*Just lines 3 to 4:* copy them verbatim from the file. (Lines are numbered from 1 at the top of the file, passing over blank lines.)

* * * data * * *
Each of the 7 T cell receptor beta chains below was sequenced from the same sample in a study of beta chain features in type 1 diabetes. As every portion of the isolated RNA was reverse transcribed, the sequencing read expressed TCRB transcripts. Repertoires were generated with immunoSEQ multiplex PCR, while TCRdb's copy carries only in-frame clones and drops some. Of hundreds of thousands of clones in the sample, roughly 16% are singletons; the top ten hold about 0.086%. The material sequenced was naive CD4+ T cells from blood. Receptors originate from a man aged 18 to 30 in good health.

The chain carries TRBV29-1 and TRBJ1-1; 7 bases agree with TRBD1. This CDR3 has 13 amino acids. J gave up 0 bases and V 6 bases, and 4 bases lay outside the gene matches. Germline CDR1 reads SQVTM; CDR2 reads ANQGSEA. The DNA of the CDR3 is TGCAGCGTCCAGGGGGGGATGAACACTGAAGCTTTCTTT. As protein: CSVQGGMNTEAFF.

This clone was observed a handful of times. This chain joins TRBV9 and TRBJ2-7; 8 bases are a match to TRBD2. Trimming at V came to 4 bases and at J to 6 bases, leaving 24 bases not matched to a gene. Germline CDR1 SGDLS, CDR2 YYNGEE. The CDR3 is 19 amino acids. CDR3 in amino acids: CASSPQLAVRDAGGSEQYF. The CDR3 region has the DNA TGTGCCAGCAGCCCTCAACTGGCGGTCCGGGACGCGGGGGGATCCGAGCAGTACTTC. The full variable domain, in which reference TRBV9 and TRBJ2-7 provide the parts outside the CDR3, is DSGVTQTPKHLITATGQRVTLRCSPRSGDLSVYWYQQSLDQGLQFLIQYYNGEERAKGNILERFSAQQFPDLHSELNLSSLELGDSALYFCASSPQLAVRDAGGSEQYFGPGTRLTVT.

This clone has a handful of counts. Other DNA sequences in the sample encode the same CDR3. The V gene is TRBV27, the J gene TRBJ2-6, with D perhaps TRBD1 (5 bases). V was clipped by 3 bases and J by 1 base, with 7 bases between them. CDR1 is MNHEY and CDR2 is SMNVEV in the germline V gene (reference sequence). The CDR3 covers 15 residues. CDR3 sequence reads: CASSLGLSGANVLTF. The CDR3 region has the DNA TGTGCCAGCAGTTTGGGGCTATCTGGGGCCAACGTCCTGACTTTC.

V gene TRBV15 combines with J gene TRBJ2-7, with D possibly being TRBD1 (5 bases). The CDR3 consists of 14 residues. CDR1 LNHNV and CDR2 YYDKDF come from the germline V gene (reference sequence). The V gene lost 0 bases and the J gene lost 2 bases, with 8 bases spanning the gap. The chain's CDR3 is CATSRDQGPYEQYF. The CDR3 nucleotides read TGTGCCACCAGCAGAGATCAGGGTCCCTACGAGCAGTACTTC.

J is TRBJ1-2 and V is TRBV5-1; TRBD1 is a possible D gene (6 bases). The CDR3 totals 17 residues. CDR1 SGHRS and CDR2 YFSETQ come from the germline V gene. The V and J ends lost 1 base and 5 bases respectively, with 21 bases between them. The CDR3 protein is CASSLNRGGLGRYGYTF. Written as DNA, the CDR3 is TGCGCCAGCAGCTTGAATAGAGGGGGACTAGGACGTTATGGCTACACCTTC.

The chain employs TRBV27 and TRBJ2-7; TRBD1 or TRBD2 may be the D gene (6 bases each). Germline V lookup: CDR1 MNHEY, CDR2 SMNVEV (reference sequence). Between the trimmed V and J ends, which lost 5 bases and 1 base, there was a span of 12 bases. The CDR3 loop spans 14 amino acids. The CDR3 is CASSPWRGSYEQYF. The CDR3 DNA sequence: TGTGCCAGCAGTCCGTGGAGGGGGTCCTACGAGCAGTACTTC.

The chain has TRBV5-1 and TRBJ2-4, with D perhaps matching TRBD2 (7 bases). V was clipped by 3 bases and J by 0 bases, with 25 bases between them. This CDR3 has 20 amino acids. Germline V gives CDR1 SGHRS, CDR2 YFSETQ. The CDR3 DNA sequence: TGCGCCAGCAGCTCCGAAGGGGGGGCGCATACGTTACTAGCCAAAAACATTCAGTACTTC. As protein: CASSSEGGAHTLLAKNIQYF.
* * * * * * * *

This clone was observed a handful of times. This chain joins TRBV9 and TRBJ2-7; 8 bases are a match to TRBD2. Trimming at V came to 4 bases and at J to 6 bases, leaving 24 bases not matched to a gene. Germline CDR1 SGDLS, CDR2 YYNGEE. The CDR3 is 19 amino acids. CDR3 in amino acids: CASSPQLAVRDAGGSEQYF. The CDR3 region has the DNA TGTGCCAGCAGCCCTCAACTGGCGGTCCGGGACGCGGGGGGATCCGAGCAGTACTTC. The full variable domain, in which reference TRBV9 and TRBJ2-7 provide the parts outside the CDR3, is DSGVTQTPKHLITATGQRVTLRCSPRSGDLSVYWYQQSLDQGLQFLIQYYNGEERAKGNILERFSAQQFPDLHSELNLSSLELGDSALYFCASSPQLAVRDAGGSEQYFGPGTRLTVT.

This clone has a handful of counts. Other DNA sequences in the sample encode the same CDR3. The V gene is TRBV27, the J gene TRBJ2-6, with D perhaps TRBD1 (5 bases). V was clipped by 3 bases and J by 1 base, with 7 bases between them. CDR1 is MNHEY and CDR2 is SMNVEV in the germline V gene (reference sequence). The CDR3 covers 15 residues. CDR3 sequence reads: CASSLGLSGANVLTF. The CDR3 region has the DNA TGTGCCAGCAGTTTGGGGCTATCTGGGGCCAACGTCCTGACTTTC.